You Know What My Dirty Little Secret Is? I’m Actually Happy

She probably just wants food. That’s why she lets me mess around with her.

 

We live according to a reality we sell ourselves. In other words, a fiction. I have been selling myself a taped recording of my life. It’s what I’ve been running through my brain for decades.

I have spent my adulthood scowling and griping, defending myself against “events” that wouldn’t make a blip on the radar of others. Usually scenarios of degradation and shame. I have forsaken my original healthy animal obliviousness.

If people think I’m a loser, fuck ’em. And if I think that about myself, more’s the shame. Because it ain’t true. I mean you win some and you lose some, but that’s all a trap of duality anyway.

I want to thank anyone who slogged through my last blog post. A Cleveland cousin, whom I rarely talk to, compared it in a private message to something he’s writing, his own “orgy of self-flagellation.”

If there’s one good thing that came out of writing and showing that, it’s that it woke me up. See, because the weird truth is that I’m actually happy. I mean, I have a pretty good life.

I was driving to work today, meaning Mayer High School, where I have a few months left to work a part-time gig before retiring from teaching — unless, in a witless paroxysm of hope, I try to land another (but full-time) teaching job in these parts — and it occurred to me I was enjoying my Sirius/XM and my CDs, I was enjoying the mysterious train of dream wisps and thoughts and memories that accompany this crazy curriculum.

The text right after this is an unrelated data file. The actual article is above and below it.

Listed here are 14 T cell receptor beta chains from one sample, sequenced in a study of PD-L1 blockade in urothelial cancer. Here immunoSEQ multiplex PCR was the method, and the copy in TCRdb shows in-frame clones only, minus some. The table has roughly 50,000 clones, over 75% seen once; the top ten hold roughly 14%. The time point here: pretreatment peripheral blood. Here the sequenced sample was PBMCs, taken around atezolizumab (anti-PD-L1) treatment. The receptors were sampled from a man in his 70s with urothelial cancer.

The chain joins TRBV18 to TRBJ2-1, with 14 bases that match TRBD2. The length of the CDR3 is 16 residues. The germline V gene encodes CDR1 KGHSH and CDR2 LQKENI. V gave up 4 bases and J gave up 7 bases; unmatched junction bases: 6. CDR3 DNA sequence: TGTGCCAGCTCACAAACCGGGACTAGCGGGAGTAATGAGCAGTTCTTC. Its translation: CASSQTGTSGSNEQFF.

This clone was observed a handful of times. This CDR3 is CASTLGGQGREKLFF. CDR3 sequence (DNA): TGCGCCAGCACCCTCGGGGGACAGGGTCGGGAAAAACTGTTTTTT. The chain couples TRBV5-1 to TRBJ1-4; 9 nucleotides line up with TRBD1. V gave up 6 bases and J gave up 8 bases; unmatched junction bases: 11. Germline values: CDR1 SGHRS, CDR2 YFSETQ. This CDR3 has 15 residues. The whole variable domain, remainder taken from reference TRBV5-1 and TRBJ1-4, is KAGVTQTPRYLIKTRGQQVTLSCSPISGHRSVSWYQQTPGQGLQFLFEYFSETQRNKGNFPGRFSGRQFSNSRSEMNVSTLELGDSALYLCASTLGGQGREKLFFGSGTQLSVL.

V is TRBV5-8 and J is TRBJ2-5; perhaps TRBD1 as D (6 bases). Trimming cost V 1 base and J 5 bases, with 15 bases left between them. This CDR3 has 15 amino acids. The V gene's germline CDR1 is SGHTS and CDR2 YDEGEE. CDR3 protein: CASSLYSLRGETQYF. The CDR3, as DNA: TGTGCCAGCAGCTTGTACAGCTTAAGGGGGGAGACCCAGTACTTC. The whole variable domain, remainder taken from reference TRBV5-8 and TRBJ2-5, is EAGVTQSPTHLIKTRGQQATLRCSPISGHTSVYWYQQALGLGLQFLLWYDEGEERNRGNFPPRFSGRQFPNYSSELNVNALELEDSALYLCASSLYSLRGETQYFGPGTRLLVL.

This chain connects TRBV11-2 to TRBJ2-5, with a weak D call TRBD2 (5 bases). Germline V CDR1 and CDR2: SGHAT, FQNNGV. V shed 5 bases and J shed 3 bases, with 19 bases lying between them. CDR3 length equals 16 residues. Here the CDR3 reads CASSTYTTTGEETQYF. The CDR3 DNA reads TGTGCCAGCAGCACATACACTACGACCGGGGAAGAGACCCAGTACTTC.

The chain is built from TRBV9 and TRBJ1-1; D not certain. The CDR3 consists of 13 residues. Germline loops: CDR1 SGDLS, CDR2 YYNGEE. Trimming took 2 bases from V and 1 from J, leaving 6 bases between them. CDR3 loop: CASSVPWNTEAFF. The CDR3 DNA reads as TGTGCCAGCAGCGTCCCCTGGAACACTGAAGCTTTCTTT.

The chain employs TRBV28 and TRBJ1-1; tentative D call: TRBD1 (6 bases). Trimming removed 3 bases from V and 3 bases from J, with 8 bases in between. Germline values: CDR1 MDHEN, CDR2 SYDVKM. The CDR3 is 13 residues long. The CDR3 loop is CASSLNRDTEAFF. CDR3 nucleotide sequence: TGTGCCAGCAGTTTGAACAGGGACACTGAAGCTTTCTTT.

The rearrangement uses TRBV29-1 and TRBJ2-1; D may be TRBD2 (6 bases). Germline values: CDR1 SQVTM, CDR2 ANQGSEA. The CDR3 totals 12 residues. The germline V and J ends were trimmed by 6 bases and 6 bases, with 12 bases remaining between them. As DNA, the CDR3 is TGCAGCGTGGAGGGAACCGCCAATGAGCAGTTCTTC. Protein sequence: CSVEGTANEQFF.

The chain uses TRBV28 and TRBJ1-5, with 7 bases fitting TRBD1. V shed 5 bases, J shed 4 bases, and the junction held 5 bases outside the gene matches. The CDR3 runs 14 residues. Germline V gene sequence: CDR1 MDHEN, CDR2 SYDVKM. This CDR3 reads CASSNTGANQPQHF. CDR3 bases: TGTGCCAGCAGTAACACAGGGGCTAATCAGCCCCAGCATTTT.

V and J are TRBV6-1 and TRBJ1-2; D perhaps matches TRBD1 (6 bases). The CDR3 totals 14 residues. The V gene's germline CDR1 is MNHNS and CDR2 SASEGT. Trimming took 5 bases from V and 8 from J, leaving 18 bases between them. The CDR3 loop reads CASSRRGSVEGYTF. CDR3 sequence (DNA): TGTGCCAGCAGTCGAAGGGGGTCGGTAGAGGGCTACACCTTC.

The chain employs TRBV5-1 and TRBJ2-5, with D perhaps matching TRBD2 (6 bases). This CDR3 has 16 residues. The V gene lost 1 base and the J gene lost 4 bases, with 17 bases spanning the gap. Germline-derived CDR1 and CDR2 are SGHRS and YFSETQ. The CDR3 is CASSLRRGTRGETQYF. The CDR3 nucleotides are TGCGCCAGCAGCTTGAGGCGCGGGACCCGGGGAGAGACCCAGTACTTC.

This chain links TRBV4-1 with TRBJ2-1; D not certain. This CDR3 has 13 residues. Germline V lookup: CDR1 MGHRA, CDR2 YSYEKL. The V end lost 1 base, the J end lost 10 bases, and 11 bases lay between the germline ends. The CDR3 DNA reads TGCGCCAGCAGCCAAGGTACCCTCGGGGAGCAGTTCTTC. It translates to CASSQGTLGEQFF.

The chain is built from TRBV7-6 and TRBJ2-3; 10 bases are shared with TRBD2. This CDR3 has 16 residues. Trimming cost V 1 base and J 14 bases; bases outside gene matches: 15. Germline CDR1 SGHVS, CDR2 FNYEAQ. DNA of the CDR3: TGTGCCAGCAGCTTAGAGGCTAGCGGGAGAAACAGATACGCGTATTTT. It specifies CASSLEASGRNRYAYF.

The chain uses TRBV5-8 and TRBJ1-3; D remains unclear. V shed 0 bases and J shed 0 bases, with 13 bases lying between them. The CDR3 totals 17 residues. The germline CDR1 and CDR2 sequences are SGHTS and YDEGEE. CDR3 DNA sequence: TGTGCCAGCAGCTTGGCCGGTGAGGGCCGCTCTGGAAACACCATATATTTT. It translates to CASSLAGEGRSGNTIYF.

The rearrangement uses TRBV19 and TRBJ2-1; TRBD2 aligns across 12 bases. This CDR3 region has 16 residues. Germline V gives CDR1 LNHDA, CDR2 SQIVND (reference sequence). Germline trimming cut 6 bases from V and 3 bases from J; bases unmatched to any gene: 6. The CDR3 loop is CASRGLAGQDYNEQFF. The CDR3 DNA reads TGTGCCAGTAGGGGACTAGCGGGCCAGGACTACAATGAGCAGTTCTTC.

What right do I have to depress people?

What power there is in the fact some people love me and encourage me not to give up!

And yet it seems I never have given up. When you die, then you give up. And even then, if you’ve fought the good fight, maybe your light shines on.

I joke around a lot about Rosa, my badly trained Airedale, who steals my plated lunch if my back is turned. I romanticize about her freedom from the Trap of Intellection. But it is a lesson worth thinking about. I am happy to realize that this simple, warm creature has an energy I can draw on, even learn from.

The other day I taught rather well, if I say so myself. I made my “bad” class read a short story aloud with me, and the discussion afterward was successful. I had the will and charisma and doggedness to do that. My teaching half-day done, I was emotionally drained, almost fell asleep behind the wheel of my Subaru Forester driving those damn 30 miles from Mayer back to Prescott. In my beautiful house in the foothills of the Bradshaw Mountains with its postcard view, I flopped on our great new red leather couch, armrest perfectly sloped to accommodate a languishing head and shoulders even without pillow, a great napping couch. I did use a pillow this time, settling in for the full nap experience, one of the pleasures if not necessities of age.

Rosa had other ideas. She jumped up and lay on top of me.

“Look how much she loves you!” Barb said, and, laughing, moved in with her camera.

Sometimes it’s my dog’s way of saying “Come on, let’s DO something!” Other times she just wants affection. I stroke her and smell her dogness. Maybe if I’d had kids I wouldn’t be such an old fool around my silly dog.